Daily Mail

Bunk off to the Hebrides

This bothy in the wilds of Scotland is remote – and perfect for a cosy break


The only time a crowd gathers on the Isle of Canna is for the arrival of the ferry five times a week in summer. Visitors bustle around the pier looking for their hosts like evacuees in wartime.

But once everyone is matched up and has gone on their way, peace swiftly descends — not that it ever really leaves this hebridean hideaway.

At nearly five square miles in length, Canna is one of the Small Isles, reached by the ferry from Mallaig, an hour’s drive from Fort William.

The population of Canna peaked at 436 in 1821 but, following the highland Clearances in 1860, numbers dipped to 127. It now stands at around 20.

Gareth Cole, chef at Cafe Canna, came here with his wife in 2018 having previously worked in IT in London. ‘We’d only previously visited Canna on the stopover ferry. We virtually had two hours on the island to decide if this is what we wanted to do and where we wanted to live. Thankfully we went for it and it has been absolutely amazing.’

Isebail MacKinnon works on the island’s only farm and runs the campsite and bunkhouse.

As part of the Isle of Canna Community Developmen­t Trust, she also manages the community shop and is involved with the renewable energy project.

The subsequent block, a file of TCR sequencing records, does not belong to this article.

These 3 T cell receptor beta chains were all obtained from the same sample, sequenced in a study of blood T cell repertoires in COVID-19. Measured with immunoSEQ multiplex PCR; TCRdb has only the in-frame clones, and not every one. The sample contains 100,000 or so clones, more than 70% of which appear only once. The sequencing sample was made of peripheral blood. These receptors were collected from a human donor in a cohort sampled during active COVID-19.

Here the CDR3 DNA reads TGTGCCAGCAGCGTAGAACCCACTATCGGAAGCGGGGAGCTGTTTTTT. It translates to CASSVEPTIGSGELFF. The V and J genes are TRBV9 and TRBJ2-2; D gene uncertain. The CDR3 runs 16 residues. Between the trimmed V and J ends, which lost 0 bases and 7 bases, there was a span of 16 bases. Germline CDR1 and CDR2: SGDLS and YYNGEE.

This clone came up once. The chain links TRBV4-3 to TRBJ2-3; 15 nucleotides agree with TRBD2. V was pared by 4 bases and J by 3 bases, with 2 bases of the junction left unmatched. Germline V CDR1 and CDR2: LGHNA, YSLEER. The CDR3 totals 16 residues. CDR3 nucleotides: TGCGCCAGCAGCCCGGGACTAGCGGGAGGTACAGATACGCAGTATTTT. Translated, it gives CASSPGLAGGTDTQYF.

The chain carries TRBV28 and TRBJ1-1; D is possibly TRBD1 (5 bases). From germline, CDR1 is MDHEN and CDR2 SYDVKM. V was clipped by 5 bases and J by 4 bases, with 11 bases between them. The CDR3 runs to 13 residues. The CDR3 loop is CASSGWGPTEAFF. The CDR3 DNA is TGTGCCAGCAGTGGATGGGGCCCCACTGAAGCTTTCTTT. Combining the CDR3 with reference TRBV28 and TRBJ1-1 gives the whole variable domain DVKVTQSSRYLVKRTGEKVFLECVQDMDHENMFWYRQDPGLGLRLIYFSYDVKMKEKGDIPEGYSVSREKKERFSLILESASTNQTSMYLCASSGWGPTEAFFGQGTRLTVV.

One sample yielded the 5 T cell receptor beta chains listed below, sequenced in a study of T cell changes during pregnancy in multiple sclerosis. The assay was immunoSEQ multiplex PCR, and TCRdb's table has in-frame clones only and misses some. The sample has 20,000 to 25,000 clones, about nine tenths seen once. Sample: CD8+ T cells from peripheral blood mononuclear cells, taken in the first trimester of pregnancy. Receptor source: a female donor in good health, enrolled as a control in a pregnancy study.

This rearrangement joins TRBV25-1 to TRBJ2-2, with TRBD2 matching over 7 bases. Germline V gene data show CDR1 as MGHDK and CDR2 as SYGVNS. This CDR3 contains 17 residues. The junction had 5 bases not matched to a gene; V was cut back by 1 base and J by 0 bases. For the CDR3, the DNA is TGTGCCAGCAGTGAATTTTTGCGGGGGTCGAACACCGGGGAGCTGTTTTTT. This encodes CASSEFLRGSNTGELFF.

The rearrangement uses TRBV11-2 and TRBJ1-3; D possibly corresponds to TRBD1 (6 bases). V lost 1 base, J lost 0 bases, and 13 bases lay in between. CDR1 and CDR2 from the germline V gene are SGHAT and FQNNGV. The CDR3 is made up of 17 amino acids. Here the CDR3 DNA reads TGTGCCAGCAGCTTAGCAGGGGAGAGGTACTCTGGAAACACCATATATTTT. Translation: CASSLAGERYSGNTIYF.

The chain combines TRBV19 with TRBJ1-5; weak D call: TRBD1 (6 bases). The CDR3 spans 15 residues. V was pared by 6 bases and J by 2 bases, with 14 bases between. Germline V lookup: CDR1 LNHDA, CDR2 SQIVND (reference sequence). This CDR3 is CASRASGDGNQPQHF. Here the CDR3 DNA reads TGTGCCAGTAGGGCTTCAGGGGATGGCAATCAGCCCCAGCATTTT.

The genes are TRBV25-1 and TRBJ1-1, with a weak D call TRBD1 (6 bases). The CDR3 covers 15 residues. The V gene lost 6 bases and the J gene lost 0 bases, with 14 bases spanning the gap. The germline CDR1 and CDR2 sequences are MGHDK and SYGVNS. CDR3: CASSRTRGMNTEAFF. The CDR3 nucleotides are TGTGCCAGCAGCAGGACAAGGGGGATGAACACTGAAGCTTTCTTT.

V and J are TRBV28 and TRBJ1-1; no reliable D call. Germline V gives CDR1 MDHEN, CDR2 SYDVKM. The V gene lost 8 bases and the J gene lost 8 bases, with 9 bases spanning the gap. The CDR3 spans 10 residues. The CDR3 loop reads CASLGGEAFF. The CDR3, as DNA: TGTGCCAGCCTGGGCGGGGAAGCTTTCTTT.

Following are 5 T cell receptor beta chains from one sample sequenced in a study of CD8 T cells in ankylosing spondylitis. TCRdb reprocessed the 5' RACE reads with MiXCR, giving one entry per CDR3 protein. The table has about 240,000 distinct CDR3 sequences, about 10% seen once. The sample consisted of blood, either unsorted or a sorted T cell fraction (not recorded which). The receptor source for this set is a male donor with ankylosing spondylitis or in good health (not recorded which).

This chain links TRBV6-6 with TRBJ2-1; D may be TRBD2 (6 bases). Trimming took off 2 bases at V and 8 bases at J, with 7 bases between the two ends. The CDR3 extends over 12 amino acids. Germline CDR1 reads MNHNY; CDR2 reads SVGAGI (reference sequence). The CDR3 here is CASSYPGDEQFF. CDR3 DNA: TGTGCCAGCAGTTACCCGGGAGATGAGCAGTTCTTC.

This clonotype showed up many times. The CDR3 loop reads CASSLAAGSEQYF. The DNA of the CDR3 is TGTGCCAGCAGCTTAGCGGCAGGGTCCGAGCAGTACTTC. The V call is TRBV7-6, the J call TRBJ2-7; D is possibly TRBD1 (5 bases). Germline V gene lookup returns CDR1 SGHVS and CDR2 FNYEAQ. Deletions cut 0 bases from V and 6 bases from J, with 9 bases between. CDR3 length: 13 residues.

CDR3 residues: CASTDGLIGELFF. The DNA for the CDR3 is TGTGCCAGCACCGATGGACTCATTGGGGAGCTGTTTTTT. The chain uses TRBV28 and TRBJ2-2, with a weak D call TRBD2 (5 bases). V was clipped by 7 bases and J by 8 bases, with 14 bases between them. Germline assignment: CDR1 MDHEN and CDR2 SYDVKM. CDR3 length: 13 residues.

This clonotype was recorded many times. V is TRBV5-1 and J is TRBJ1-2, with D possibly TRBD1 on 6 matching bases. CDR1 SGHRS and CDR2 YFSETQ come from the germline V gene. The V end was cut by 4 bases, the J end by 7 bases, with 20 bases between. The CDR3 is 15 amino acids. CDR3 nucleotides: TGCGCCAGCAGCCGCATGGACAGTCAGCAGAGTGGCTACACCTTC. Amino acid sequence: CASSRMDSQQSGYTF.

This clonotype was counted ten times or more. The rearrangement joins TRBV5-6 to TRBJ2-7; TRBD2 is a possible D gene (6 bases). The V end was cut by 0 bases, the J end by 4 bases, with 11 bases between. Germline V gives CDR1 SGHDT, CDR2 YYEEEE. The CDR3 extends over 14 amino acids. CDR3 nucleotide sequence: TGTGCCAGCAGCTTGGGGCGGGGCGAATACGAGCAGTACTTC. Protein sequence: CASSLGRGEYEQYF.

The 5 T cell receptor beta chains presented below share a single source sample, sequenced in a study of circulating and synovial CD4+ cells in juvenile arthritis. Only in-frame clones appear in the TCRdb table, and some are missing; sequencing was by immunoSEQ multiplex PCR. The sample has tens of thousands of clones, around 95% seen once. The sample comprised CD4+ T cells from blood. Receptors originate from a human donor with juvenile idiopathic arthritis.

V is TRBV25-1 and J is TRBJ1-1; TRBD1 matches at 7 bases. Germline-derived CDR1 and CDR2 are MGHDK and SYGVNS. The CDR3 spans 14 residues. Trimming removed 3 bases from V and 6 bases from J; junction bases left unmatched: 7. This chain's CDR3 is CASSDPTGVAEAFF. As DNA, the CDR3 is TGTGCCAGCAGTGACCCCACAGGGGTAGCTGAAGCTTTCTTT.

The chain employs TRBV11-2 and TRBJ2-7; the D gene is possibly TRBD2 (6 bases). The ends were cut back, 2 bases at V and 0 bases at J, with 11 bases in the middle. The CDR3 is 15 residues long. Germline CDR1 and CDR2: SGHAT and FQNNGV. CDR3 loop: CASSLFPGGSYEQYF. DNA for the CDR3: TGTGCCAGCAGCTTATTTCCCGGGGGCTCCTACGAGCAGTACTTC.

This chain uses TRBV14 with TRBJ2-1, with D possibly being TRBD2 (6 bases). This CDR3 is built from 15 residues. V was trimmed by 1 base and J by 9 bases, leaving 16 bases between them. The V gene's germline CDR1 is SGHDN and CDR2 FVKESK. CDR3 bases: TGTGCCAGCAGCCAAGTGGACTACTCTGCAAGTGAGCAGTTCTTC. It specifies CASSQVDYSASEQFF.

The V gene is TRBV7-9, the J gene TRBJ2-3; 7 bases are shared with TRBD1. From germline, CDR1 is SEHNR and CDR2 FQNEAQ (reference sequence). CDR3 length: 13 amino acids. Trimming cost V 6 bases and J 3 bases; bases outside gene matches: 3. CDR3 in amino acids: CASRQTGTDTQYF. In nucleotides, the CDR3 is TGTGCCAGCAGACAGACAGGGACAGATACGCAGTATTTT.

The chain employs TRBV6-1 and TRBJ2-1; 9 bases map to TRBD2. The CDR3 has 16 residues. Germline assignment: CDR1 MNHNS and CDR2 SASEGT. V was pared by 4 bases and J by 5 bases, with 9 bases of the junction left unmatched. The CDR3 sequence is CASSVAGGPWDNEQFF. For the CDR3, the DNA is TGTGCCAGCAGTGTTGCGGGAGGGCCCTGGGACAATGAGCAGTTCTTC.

her family is from Canna and she returned there in 2016 after working in London and Africa. ‘I

can see a lot of similariti­es between living off the west coast of Scotland and living in Ghana and Uganda, as logistics in both places are a bit challengin­g,’ she says.

My wife and I stayed at the bunkhouse, a mid-18th- century former bothy, perched alone at the foot of a basalt cliff with just a windswept sycamore tree for company. Accommodat­ion is simple, with two bunk beds and a separate shower and toilet block, but the views over Canna and the

isles of Sanday and Rum more than compensate.

Accompanie­d by her dog, Isebail brought a breakfast basket each morning. In the evening we dined at the cafe, a 15-minute walk across fields. The menu features local lobster and steak from the farm’s Belted Galloway cattle.

One night we were joined by a group who arrived by rigid inflatable boats from yachts anchored in the harbour.

We soon got to know the island’s visitors: a cyclist from New Zealand, a man who we’d earlier spotted camping solo on Sanday’s white sands, three students staying with a friend, and an intrepid young family of four who arrived by bike, kids in child seats and luggage on their backs.

The island is owned by the National Trust for Scotland, to which it was given in 1981 by the then laird, John Lorne Campbell, a Gaelic scholar and nature lover determined to preserve the island’s ecology and traditions.

his former home, Canna house, is being restored and a visitor facility is under constructi­on.

Ruined Coroghan Castle sits at one end of the beach near the pier on a rocky outcrop that looks like a sandcastle.

You can hike up Compass hill with its views over the island, or out to the lighthouse and back, past sea stacks which teem with puffins in spring.

The birds provide the only commotion you’re likely to encounter on this island, whose emptiness is the essence of its appeal.

 ?? ?? Isolated: Canna’s bunkhouse is a former 18th-century bothy that sits at the foot of a cliff
Isolated: Canna’s bunkhouse is a former 18th-century bothy that sits at the foot of a cliff

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